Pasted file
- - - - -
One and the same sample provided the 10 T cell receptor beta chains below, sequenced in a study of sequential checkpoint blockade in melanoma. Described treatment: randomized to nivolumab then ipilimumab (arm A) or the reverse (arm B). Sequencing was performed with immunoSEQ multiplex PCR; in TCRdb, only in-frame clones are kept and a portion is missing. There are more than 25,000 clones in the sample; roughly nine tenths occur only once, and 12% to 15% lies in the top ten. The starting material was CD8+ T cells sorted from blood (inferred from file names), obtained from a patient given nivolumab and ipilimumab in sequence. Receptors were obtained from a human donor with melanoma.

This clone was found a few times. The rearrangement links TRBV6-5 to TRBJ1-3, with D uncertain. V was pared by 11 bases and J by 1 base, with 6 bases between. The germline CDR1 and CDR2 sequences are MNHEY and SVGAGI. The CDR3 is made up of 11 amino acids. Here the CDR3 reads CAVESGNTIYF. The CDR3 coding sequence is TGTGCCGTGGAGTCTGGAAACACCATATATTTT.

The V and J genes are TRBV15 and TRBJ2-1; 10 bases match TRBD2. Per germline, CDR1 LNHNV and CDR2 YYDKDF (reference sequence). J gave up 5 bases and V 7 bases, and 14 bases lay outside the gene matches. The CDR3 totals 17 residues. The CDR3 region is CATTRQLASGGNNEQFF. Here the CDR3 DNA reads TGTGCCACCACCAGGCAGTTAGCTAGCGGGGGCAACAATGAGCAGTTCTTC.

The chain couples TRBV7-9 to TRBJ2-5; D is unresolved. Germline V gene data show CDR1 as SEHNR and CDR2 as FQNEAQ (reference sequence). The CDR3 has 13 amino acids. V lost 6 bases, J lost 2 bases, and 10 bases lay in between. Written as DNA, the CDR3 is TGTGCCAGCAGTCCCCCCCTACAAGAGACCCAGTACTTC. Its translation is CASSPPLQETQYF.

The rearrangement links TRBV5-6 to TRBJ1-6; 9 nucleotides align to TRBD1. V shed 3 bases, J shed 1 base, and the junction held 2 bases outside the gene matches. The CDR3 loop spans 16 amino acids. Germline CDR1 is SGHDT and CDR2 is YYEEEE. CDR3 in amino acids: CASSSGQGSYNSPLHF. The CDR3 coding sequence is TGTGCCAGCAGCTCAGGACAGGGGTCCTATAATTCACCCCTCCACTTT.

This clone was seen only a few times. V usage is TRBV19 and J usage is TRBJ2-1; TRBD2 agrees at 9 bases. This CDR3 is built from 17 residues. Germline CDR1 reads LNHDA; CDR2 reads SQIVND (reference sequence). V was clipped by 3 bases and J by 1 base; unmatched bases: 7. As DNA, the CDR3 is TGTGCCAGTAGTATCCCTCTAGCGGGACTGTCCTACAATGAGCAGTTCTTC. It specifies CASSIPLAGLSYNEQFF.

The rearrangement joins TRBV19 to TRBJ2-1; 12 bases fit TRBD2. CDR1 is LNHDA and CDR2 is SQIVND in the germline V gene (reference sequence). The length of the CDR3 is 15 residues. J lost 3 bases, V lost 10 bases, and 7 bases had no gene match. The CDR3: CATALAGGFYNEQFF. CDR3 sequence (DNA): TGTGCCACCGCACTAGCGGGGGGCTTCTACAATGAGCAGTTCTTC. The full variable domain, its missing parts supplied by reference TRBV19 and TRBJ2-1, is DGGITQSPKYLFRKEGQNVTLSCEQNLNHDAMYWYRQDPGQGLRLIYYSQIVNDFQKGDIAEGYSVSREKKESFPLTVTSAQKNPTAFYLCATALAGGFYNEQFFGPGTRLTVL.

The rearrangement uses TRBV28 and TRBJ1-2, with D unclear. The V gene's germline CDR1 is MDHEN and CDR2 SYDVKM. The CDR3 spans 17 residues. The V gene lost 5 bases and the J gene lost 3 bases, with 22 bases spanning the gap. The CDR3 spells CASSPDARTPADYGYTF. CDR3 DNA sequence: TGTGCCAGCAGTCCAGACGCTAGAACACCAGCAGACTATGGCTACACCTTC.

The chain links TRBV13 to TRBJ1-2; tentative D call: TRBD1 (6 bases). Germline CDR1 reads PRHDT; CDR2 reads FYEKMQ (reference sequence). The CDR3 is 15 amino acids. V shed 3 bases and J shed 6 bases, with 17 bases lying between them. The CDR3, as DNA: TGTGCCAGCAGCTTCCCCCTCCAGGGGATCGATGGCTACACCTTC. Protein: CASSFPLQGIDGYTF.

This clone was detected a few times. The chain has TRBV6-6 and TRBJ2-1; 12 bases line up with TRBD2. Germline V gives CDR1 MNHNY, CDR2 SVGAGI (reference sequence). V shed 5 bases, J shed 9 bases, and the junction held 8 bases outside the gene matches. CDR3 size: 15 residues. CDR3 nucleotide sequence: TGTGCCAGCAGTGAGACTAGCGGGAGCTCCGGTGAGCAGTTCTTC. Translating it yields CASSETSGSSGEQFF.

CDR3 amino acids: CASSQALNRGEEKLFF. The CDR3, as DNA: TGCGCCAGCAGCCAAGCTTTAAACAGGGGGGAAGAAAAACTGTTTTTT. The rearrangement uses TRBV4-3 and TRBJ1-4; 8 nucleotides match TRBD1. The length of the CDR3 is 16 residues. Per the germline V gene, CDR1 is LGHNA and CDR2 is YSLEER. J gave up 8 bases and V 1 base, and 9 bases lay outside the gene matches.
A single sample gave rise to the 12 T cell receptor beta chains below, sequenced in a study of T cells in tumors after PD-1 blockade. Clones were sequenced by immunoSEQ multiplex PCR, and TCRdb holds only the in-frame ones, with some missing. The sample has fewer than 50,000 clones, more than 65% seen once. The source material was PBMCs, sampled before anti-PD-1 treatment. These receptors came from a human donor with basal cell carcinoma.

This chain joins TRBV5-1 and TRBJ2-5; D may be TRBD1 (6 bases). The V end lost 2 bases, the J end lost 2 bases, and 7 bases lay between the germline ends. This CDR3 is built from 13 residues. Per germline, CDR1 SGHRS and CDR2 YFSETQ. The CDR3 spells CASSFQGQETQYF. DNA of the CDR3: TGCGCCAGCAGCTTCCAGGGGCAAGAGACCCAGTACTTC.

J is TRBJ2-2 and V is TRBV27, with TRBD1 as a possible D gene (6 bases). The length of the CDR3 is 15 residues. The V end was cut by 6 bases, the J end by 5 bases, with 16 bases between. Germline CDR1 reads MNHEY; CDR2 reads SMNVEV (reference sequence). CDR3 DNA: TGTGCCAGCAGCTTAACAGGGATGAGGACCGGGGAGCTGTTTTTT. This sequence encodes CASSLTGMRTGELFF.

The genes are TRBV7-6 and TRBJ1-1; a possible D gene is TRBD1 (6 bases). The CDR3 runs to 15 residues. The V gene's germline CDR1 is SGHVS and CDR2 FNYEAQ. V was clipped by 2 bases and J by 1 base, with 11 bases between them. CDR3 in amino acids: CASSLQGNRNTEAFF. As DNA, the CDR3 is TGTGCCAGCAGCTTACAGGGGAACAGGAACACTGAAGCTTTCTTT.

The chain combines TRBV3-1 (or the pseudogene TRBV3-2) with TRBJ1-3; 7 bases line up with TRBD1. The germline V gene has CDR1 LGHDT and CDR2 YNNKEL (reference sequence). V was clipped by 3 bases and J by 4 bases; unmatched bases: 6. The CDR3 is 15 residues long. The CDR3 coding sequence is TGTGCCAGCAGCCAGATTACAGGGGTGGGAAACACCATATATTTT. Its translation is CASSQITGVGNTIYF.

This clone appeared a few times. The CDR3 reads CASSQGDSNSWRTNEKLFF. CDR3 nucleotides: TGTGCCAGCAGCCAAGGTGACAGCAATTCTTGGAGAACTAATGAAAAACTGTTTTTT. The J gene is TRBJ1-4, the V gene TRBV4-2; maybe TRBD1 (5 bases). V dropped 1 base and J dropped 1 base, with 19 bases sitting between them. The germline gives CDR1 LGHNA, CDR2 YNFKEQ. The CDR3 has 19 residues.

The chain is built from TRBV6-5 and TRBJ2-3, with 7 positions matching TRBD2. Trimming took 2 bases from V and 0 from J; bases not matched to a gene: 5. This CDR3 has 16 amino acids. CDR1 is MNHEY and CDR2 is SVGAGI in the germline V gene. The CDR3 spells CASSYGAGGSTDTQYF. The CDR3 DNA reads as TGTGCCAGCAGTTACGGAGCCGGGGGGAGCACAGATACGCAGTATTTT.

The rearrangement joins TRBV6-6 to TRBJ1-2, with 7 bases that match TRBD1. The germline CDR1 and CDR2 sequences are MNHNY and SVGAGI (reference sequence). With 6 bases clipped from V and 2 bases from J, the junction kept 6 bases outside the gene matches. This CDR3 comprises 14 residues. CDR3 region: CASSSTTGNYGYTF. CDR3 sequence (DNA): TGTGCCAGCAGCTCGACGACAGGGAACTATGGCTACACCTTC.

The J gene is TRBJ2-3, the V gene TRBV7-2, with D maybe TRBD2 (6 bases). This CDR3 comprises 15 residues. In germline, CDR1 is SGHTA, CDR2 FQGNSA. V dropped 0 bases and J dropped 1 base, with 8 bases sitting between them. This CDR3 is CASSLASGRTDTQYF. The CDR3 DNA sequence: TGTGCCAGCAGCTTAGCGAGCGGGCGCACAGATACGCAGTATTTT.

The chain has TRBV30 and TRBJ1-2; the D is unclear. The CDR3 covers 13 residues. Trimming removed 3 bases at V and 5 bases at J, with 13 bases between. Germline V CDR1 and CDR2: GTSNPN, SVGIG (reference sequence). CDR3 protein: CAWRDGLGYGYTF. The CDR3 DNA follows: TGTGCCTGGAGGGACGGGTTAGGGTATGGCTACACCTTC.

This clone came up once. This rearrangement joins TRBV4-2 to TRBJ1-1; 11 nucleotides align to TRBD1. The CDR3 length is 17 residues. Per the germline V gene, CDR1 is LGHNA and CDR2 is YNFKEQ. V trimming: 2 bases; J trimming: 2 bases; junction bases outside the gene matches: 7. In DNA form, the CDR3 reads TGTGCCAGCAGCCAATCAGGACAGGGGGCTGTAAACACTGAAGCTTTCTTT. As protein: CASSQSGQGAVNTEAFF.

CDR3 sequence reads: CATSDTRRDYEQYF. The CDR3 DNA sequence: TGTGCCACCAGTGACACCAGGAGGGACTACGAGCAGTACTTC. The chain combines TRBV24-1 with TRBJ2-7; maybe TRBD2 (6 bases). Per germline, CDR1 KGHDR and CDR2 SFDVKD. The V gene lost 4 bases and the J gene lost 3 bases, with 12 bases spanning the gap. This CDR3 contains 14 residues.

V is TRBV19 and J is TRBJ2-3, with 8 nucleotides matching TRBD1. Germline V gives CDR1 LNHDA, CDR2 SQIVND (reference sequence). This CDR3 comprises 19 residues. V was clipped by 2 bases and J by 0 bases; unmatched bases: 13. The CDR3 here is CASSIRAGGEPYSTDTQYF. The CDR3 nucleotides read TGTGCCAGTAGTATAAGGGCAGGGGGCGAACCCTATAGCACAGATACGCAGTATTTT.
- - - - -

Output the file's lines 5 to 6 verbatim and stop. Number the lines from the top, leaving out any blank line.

The rearrangement links TRBV5-6 to TRBJ1-6; 9 nucleotides align to TRBD1. V shed 3 bases, J shed 1 base, and the junction held 2 bases outside the gene matches. The CDR3 loop spans 16 amino acids. Germline CDR1 is SGHDT and CDR2 is YYEEEE. CDR3 in amino acids: CASSSGQGSYNSPLHF. The CDR3 coding sequence is TGTGCCAGCAGCTCAGGACAGGGGTCCTATAATTCACCCCTCCACTTT.

This clone was seen only a few times. V usage is TRBV19 and J usage is TRBJ2-1; TRBD2 agrees at 9 bases. This CDR3 is built from 17 residues. Germline CDR1 reads LNHDA; CDR2 reads SQIVND (reference sequence). V was clipped by 3 bases and J by 1 base; unmatched bases: 7. As DNA, the CDR3 is TGTGCCAGTAGTATCCCTCTAGCGGGACTGTCCTACAATGAGCAGTTCTTC. It specifies CASSIPLAGLSYNEQFF.